Lightning Network (LN) is a software protocol that sit on top of the Bitcoin network and facilitate fast, virtually free payments without waiting for block confirmations and avoids mempool congestion.
Lightning was first introduced in 2015 and the white paper was released in January 2016 by cryptographers Joseph Poon and Thaddeus Dryja. Both distinguished in their fields, Poon is Professor of Physics at the University of Virginia and Dryja is a Professor of Ophthalmology at Harvard.
While it had a slow start, support for Lightning as a viable solution to Bitcoin's fees and slow processing time is increasing. Recently, Ray Youssef, CEO of Paxful, announced growing internal support for LN.
Other investors, like Anthony "Pomp" Pompliano from Morgan Creek Digital, are also pushing for greater support of LN to scale Bitcoin.
Bitcoin Core is considered a Layer 1 solution, while Lightning is considered a Layer 2 solution. Some advocates for Lightning compare it to writing legally binding contracts between parties. These contracts are enforced by the U.S. Constitution, but it doesn't need a court decision on every single contract that's written. Courts provide enforceability, when necessary. Lightning works in the same way to make off-chain transactions and settle with the Bitcoin blockchain once the parties are ready to close.
BitMEX, in a 2019 report, concluded that "Lightning Network can easily scale to many multiples of Bitcoin’s current on-chain transaction volume without any economic fee issues, all based purely on hobbyist liquidity providers," said the report. They did caution, however, that crypto investors in this space are typically looking for a high-risk/high-return investments, which appears to be the opposite of the 1% yield per year for Lightning liquidity providers.
Capable of millions to billions of transactions per second, the Lightning Network capacity blows away legacy payment providers by many orders of magnitude, including Visa and other electronic payments networks that don't actually settle transactions the instant you buy something.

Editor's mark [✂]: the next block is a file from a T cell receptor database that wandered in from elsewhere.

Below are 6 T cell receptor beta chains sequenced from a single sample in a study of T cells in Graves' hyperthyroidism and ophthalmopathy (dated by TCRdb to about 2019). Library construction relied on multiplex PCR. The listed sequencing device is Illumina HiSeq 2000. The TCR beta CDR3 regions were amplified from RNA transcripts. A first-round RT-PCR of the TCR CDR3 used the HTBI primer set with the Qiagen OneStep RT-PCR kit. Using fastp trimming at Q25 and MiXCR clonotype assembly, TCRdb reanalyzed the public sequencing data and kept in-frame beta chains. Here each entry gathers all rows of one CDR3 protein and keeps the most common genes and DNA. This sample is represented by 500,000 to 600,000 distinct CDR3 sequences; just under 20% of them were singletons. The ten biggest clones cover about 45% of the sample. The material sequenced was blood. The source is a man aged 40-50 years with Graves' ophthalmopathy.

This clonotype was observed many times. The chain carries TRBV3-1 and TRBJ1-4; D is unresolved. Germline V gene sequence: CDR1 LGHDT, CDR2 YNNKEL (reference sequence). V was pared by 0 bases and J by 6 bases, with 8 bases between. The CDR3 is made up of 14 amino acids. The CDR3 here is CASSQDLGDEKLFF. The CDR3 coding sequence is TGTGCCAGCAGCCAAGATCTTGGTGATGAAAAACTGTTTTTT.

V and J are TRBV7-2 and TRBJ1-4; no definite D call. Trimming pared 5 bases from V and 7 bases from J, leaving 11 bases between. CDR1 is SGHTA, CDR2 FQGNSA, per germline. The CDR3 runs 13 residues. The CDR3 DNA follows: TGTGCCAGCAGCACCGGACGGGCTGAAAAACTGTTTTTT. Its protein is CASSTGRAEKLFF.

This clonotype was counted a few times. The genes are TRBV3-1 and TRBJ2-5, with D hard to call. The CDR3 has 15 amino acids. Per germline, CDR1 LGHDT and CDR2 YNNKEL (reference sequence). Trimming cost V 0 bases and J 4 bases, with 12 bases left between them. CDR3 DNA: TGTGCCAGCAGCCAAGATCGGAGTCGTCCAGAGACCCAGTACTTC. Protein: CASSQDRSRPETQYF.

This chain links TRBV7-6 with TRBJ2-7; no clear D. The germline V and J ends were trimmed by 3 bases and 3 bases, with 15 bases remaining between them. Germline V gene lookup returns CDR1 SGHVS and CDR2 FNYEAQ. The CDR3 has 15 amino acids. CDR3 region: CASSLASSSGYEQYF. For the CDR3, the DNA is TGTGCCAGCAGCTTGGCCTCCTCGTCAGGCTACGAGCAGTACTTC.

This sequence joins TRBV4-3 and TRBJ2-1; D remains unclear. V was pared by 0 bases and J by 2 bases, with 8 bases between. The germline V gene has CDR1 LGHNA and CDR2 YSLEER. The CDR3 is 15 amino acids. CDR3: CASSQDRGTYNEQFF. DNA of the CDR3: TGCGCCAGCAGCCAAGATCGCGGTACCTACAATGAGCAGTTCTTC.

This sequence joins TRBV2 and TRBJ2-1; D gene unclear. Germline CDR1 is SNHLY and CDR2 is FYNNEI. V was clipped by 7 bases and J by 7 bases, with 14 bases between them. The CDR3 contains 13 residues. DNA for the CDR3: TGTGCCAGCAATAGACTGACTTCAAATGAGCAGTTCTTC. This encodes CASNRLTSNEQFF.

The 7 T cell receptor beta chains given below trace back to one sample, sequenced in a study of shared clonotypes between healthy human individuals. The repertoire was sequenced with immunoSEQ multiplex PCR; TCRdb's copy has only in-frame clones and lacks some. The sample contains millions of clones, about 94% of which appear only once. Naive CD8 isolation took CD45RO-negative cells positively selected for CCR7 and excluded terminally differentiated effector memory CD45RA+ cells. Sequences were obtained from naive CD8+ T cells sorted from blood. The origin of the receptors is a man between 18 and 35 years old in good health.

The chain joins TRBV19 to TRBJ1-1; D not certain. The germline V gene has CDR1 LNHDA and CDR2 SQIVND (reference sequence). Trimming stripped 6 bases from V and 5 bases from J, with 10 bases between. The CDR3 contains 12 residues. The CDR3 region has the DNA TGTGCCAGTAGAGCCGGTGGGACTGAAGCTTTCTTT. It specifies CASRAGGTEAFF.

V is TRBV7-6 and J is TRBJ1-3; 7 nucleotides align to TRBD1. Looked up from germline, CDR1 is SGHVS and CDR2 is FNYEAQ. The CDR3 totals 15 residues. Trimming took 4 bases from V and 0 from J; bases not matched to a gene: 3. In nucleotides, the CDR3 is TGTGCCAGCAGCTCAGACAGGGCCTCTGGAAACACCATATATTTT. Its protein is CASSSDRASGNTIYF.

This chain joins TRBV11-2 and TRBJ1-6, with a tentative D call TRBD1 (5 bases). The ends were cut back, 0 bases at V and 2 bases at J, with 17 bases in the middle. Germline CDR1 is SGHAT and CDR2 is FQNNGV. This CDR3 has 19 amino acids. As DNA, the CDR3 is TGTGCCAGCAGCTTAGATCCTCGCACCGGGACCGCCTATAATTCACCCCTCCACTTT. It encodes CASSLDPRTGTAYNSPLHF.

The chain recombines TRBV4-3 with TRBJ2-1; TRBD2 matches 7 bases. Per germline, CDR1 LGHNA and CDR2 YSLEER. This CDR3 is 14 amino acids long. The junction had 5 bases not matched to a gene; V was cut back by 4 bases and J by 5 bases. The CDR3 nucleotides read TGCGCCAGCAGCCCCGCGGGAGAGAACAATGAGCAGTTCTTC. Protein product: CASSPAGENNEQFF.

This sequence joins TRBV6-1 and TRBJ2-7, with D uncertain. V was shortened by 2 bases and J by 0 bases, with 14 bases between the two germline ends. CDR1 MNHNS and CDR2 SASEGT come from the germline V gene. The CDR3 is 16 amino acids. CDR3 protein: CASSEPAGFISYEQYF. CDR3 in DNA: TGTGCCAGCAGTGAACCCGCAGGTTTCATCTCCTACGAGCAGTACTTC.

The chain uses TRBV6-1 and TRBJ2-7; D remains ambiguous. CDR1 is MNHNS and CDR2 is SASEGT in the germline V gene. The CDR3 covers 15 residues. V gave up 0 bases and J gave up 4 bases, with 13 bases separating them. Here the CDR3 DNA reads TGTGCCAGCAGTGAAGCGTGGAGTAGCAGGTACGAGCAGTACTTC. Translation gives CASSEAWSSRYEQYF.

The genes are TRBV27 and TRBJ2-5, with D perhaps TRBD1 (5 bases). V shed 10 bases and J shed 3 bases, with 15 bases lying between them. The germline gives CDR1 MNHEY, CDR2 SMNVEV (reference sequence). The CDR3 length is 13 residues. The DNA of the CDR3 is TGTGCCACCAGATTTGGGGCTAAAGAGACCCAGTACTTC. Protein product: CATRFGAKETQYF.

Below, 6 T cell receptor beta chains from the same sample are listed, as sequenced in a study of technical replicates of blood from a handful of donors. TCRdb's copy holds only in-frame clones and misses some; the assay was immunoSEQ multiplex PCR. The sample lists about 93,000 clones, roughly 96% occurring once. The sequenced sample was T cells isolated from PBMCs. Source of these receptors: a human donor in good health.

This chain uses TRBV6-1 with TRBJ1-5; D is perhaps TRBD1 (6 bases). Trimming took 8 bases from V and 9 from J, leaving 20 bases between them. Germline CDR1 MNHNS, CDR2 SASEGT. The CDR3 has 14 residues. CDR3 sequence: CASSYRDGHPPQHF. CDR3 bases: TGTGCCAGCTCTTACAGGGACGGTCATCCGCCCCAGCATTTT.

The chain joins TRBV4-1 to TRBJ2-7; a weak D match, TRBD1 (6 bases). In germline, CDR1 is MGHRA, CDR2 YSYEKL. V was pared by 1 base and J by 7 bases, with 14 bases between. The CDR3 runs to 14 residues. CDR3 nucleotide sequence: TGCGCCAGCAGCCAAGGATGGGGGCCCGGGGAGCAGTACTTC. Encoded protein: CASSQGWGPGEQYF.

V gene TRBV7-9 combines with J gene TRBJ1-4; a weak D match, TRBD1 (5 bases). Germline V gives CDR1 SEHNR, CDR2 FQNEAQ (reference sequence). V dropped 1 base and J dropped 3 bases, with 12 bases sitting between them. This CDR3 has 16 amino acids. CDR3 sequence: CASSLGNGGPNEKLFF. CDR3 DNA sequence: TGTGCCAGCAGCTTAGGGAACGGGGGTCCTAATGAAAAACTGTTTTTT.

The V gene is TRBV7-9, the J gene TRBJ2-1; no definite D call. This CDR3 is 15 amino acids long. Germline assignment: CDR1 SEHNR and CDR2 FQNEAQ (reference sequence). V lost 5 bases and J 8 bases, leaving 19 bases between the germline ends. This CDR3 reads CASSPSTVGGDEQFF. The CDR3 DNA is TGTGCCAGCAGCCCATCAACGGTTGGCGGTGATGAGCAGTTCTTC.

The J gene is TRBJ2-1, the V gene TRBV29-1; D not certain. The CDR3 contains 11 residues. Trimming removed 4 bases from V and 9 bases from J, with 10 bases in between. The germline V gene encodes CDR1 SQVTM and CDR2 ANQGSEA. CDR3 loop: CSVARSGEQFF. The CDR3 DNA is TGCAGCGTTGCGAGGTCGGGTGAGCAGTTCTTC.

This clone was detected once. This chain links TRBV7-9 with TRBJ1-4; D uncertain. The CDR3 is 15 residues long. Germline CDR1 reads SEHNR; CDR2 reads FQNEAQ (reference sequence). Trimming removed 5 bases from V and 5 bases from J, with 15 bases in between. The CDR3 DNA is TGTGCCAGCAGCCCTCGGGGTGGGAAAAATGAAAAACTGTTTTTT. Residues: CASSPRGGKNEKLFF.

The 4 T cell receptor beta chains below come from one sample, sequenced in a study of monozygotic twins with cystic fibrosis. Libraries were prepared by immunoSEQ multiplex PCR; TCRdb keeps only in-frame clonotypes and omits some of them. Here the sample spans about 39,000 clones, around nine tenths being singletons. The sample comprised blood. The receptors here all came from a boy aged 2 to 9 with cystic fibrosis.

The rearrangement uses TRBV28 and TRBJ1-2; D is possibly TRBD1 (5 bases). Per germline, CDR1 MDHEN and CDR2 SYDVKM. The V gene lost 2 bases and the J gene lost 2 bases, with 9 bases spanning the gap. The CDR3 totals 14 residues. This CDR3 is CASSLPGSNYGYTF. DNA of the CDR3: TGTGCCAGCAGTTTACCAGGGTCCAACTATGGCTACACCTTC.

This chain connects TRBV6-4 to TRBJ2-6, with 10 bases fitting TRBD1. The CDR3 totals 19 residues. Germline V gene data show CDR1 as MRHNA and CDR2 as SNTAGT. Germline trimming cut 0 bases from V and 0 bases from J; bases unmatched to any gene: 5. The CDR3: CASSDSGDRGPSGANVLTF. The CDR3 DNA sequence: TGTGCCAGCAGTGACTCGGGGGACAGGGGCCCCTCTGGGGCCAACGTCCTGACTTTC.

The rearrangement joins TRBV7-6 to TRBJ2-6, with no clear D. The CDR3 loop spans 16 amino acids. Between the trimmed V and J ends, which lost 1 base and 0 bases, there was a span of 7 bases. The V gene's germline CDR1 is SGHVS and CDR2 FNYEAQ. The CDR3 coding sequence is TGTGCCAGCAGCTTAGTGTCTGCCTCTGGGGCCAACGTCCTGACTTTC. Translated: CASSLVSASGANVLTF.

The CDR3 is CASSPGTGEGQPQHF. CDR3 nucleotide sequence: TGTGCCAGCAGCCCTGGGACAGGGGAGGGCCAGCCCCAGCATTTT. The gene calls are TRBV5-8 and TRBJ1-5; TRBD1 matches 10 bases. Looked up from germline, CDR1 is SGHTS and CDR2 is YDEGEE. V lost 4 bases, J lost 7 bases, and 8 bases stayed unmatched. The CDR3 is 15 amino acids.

Lightning Network is enforced by blockchain smart contracts that don't write individual transactions onto blockchain. It keeps a side tally of the credit or debt between users and settles on the blockchain at more efficient times. At the end, the transactions are closed using a real Bitcoin transaction.
By transacting and settling off-blockchain, Lightning Network still has all the benefits of bitcoin, but uses off-chain payment channels between parties to allow for exceptionally low fees, making it perfect for instant micropayments. It can even handle cross-chain atomic swaps on other decentralized blockchains without third-party custodians.
In November, Lightning Labs announced the release of Lightning Pool, which is "a non-custodial, peer-to-peer marketplace for Lightning node operators to buy and sell channels." Lightning Pool makes it easier to instantly accept Lightning payments and allows investors to earn small yields by lending bitcoin.
According to Lightning Network Statistics, the Lightning Network has 18,000 Lightning nodes and 38,000 channels. The total network capacity now sits at 1,088 BTC or around $52 million in liquidity. About 60 new Lightning nodes are added to the network each day, or about 1,800 per month.